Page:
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EmailFollowing up on the series of articles over the past four weeks regarding oral modification of written agreements, we now turn to a related topic: modification of a written agreement by email.

Generally, the legal doctrines covered in the oral modification series — part performance, waiver, promissory estoppel and equitable estoppel — will apply to statements made in emails as well as to oral statements. So just as an oral statement may modify a contract, even in the face of a “no oral modification” clause, an email may also modify a contract if one of the four doctrines above is invoked.

However, there is an additional consideration when emails are involved. In certain instances, the email itself will be deemed to constitute a signed written agreement. In those cases, there is no need to apply any of the four doctrines above, because the email alone operates to modify the agreement just as a signed written amendment would.

In the 2008 case of Stevens v. Publicis, S.A., the court established that an email could satisfy a no oral modifications clause. So even if a contract contains a provision that prohibits oral modifications and mandates that all amendments be signed and in writing, the contract could be capable of being modified by an email, even if none of the four doctrines above was applicable.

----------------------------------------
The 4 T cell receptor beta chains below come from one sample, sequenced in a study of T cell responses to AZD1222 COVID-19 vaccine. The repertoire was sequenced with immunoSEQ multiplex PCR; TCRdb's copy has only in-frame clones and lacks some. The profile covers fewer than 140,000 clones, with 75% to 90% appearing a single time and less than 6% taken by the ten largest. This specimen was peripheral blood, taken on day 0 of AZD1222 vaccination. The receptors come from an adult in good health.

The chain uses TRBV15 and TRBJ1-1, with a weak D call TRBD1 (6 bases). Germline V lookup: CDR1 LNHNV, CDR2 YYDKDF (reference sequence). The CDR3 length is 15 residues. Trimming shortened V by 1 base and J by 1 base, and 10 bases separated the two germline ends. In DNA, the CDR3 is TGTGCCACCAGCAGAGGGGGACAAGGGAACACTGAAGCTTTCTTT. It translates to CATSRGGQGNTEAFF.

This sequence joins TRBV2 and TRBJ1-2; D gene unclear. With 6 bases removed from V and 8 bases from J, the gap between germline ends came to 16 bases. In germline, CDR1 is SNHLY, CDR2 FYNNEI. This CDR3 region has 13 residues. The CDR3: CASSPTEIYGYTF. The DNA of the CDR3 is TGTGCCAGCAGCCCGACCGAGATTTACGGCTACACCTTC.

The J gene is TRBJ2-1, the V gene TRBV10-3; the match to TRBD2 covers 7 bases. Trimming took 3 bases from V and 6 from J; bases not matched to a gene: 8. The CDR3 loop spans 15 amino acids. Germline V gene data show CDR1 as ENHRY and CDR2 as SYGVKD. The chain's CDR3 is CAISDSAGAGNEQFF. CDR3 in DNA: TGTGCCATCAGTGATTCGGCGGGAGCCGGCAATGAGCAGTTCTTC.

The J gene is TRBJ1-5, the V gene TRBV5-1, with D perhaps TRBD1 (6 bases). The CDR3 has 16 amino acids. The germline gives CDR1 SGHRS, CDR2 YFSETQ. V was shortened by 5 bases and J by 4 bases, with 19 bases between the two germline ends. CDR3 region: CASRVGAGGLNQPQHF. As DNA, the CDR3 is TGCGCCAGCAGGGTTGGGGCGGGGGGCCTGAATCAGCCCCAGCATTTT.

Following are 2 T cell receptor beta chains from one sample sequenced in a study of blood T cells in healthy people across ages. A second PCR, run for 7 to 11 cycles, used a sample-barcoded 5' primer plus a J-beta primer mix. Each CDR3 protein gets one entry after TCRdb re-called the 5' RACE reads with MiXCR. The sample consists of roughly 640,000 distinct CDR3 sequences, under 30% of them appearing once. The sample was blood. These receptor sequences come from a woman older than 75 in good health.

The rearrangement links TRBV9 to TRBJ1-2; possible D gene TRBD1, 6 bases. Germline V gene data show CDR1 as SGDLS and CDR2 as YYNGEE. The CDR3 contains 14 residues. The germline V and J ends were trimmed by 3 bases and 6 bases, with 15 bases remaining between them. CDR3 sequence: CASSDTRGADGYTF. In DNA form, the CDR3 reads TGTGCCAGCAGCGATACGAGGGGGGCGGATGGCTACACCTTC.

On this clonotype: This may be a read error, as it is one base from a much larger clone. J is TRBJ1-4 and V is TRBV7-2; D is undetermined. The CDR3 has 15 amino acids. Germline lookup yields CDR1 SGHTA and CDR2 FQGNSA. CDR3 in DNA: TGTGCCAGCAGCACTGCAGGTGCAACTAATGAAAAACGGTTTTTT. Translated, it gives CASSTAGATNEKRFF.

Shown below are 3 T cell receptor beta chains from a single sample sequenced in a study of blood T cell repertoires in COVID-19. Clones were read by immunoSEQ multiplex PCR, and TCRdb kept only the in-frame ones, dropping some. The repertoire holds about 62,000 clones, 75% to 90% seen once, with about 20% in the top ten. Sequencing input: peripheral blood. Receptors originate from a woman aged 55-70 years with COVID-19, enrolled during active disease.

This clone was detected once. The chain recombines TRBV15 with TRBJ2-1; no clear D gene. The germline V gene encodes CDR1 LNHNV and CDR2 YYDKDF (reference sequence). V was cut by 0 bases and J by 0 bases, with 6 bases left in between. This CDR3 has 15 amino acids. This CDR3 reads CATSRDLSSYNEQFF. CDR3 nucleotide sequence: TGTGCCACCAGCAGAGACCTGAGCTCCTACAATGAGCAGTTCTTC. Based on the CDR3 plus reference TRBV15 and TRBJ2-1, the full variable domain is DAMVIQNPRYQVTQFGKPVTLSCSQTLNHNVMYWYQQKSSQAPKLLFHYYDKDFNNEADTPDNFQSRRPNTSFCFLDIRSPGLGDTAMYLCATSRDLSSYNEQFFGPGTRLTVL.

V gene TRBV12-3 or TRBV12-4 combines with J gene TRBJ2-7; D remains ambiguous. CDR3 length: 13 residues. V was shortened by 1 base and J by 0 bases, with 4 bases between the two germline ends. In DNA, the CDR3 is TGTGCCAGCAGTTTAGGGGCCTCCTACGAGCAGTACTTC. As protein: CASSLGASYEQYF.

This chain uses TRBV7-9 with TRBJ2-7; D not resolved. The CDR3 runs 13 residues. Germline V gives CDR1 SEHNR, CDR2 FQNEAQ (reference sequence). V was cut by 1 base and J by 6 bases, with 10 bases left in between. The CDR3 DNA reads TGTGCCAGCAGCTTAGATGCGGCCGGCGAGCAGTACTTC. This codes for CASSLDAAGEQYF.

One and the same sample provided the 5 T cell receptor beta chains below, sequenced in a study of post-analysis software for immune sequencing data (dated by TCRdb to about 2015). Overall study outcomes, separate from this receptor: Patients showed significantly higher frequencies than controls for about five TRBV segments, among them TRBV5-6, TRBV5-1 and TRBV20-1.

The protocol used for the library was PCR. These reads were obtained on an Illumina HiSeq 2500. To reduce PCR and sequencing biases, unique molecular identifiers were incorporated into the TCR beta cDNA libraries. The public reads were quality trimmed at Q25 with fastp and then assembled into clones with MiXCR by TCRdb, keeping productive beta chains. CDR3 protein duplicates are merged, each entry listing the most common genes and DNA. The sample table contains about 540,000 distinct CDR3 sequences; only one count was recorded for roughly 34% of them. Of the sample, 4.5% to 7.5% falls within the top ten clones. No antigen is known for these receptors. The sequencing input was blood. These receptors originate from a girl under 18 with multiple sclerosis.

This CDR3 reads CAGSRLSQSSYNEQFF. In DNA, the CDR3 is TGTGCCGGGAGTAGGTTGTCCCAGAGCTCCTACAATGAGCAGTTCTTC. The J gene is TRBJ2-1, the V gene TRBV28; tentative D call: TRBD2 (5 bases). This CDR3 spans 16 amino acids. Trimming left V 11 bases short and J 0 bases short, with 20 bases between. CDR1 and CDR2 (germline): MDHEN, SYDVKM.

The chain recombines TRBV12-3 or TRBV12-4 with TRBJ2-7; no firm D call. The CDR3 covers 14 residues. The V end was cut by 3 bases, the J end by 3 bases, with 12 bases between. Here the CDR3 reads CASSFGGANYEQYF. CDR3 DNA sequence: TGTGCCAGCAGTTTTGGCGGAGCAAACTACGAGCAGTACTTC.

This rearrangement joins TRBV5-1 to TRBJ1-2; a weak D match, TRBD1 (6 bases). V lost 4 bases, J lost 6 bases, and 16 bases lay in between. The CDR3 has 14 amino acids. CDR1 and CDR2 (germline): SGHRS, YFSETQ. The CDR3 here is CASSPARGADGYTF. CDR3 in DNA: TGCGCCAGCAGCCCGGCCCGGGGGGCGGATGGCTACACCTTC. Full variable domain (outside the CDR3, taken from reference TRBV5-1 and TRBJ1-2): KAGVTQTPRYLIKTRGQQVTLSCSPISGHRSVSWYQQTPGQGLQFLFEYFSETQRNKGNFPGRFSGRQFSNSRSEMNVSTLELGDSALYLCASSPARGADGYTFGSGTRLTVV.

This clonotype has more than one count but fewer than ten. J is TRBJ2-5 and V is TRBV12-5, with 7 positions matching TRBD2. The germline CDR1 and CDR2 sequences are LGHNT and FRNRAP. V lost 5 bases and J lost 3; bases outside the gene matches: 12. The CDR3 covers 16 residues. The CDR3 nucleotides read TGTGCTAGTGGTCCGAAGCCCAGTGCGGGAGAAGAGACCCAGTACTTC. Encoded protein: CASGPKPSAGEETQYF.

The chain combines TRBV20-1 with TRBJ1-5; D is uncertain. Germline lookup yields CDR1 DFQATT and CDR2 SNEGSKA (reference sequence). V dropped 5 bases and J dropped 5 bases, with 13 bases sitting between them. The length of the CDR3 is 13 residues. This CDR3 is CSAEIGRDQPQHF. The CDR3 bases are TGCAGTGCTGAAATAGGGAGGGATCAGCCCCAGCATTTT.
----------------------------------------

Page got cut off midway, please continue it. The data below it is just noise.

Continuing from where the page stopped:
Prior to the Stevens case, the law allowed for binding contracts to be entered into electronically, including by email. Many states have even adopted statutes to that effect. Courts had also found that emails could constitute a signed writing for purposes of statutes that require certain types of agreements to be in writing.

However, it was in Stevens v. Publicis that it was definitively decided that an email or series of emails could satisfy a no oral modifications clause.

That case involved an employment agreement pursuant to which appellant Arthur Stevens was to act as chairman and CEO of a subsidiary of respondent Publicis, S.A. for a period of three years. The agreement contained a no oral modifications clause.

Stevens was removed as CEO because of poor financial performance of the subsidiary. A new role for Stevens at the company was proposed by a representative of the company and accepted by Stevens in a series of emails.

The trial court found that the parties had agreed in writing to modify the employment agreement. On appeal, the appellate court agreed, finding that the series of emails memorialized the parties’ agreement to change the plaintiff’s responsibilities under the employment agreement and that the parties’ typed names at the end of the emails signified their intent to authenticate the contents. As such, the series of emails satisfied the no oral modifications clause in the employment agreement.

The effect of the decision is that an email or series of emails can satisfy the requirement both by statute and by contractual agreement that modifications must be signed and in writing. Including a no oral modification clause in your contract may not be enough to prevent modification by email.

As a result, it may be wise to add a provision that explicitly states that the contract may not be modified orally or by email and that any amendment must include a handwritten (not electronic) signature.

For a more in depth discussion of modification of contracts by email and the Stevens decision, see Stevens v. Publicis: The Rise of “No Email Modification” Clauses?, by Stephanie Holmes, 6 Wash. J.L. Tech. & Arts 67 (2010), which also served as the principal reference for this article.